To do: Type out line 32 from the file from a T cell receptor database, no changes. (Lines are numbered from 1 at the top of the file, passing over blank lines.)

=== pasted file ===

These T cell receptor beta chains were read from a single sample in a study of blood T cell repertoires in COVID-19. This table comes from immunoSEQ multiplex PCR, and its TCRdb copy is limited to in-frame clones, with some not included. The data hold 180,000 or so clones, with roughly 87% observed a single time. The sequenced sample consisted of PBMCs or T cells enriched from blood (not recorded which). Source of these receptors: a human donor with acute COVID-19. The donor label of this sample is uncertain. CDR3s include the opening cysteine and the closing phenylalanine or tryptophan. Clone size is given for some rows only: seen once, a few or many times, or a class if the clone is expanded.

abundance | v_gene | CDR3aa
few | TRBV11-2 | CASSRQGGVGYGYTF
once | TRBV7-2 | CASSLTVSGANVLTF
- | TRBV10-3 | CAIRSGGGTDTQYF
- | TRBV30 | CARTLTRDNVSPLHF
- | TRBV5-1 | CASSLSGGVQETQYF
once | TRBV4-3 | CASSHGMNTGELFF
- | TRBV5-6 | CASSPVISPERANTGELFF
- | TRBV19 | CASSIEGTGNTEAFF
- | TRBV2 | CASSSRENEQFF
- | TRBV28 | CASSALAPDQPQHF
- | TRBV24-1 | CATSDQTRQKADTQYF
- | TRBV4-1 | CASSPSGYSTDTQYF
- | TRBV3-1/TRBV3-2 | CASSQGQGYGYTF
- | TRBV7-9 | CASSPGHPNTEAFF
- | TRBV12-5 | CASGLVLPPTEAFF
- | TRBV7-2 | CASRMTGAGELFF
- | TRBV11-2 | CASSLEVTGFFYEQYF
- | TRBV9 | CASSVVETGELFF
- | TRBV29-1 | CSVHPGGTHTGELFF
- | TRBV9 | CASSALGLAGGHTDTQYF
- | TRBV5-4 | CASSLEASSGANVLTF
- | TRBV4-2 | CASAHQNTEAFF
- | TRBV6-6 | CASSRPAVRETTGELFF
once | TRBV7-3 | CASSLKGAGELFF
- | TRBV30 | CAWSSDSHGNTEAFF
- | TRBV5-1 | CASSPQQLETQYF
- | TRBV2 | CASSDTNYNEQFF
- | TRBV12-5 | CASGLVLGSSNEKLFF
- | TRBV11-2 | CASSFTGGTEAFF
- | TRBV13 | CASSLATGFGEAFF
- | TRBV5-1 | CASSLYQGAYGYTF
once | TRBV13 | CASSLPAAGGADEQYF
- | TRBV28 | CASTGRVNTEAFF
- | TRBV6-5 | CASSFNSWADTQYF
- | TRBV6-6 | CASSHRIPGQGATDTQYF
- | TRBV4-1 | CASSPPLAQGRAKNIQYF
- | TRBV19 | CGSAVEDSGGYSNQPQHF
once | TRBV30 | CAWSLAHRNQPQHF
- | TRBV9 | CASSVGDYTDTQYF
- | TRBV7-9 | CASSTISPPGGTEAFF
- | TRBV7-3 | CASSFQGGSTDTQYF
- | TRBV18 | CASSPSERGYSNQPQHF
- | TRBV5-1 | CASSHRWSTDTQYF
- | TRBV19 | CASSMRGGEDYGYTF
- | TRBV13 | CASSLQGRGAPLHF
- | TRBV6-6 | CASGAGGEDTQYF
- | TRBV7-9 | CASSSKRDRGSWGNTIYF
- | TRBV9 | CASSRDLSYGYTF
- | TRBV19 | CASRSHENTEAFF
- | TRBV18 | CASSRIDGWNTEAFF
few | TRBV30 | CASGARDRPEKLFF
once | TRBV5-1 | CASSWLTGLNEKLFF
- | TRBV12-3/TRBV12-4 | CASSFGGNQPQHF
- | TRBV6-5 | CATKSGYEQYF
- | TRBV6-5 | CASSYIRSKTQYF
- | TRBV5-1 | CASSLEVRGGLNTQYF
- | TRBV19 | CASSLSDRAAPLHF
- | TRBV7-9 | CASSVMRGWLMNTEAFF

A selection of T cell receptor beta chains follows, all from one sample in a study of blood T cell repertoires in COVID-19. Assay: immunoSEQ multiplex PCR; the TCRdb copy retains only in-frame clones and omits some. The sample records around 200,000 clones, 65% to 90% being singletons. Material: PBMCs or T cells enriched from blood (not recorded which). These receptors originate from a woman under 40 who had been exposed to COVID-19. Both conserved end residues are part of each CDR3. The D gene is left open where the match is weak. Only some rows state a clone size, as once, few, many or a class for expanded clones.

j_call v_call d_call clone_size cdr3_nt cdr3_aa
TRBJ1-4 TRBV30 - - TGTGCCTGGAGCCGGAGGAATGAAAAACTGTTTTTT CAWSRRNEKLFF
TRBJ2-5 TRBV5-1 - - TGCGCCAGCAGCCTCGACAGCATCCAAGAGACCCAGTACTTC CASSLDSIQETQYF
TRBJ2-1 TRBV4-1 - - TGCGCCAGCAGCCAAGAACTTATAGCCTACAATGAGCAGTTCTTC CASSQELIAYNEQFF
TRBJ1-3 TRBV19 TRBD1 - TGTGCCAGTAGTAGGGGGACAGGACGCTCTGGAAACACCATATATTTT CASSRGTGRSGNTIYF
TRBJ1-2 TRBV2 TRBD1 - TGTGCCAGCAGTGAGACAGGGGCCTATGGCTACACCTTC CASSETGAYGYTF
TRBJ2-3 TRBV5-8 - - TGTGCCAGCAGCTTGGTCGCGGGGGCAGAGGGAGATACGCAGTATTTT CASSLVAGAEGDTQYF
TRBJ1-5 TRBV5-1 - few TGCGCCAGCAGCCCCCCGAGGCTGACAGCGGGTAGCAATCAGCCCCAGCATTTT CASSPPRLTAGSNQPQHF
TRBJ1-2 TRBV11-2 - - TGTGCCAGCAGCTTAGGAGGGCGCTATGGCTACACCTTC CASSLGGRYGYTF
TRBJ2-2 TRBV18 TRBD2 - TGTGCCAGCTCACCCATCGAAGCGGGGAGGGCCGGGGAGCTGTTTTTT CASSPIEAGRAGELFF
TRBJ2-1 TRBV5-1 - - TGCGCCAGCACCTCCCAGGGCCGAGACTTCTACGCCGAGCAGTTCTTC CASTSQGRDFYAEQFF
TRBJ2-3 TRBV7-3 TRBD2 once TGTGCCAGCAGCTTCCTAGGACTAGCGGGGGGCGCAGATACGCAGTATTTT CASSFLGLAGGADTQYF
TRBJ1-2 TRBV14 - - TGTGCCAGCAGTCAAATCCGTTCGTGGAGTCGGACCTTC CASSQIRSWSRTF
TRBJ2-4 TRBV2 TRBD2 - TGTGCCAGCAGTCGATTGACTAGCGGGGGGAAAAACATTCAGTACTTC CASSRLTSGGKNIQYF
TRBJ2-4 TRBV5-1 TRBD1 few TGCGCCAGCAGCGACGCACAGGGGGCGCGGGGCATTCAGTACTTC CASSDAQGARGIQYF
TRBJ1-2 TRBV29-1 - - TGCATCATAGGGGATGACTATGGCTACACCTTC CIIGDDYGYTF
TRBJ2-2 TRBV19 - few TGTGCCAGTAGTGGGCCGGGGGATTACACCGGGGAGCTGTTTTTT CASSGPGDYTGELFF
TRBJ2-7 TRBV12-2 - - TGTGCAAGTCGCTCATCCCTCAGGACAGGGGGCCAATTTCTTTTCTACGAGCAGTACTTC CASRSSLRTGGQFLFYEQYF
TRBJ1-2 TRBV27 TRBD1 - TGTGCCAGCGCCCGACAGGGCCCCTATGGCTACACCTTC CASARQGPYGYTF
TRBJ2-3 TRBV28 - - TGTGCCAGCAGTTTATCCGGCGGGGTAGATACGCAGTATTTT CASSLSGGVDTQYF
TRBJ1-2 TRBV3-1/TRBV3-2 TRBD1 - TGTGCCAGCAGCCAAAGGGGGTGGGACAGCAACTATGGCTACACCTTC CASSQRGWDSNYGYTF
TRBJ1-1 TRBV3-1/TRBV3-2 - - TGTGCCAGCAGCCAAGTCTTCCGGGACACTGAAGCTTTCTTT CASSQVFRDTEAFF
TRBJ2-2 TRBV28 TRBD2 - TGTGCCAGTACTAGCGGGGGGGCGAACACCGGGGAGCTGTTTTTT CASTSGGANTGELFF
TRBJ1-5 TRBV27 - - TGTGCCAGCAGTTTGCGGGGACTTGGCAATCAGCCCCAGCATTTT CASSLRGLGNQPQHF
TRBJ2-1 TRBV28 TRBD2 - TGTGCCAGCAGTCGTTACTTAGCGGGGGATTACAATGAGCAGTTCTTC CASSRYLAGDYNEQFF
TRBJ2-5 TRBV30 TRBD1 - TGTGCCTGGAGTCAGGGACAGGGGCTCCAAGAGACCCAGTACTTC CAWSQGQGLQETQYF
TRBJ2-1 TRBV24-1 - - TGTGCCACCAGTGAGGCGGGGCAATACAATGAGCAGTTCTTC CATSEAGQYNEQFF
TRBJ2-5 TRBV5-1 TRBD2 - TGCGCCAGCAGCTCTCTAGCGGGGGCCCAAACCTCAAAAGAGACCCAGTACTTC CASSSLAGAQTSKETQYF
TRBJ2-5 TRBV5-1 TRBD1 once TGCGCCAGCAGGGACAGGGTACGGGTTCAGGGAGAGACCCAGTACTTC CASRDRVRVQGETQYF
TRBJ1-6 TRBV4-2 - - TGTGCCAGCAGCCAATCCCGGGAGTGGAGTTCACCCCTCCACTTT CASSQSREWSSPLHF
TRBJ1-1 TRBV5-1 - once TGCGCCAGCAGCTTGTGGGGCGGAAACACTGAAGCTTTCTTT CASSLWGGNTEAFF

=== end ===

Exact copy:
- | TRBV13 | CASSLATGFGEAFF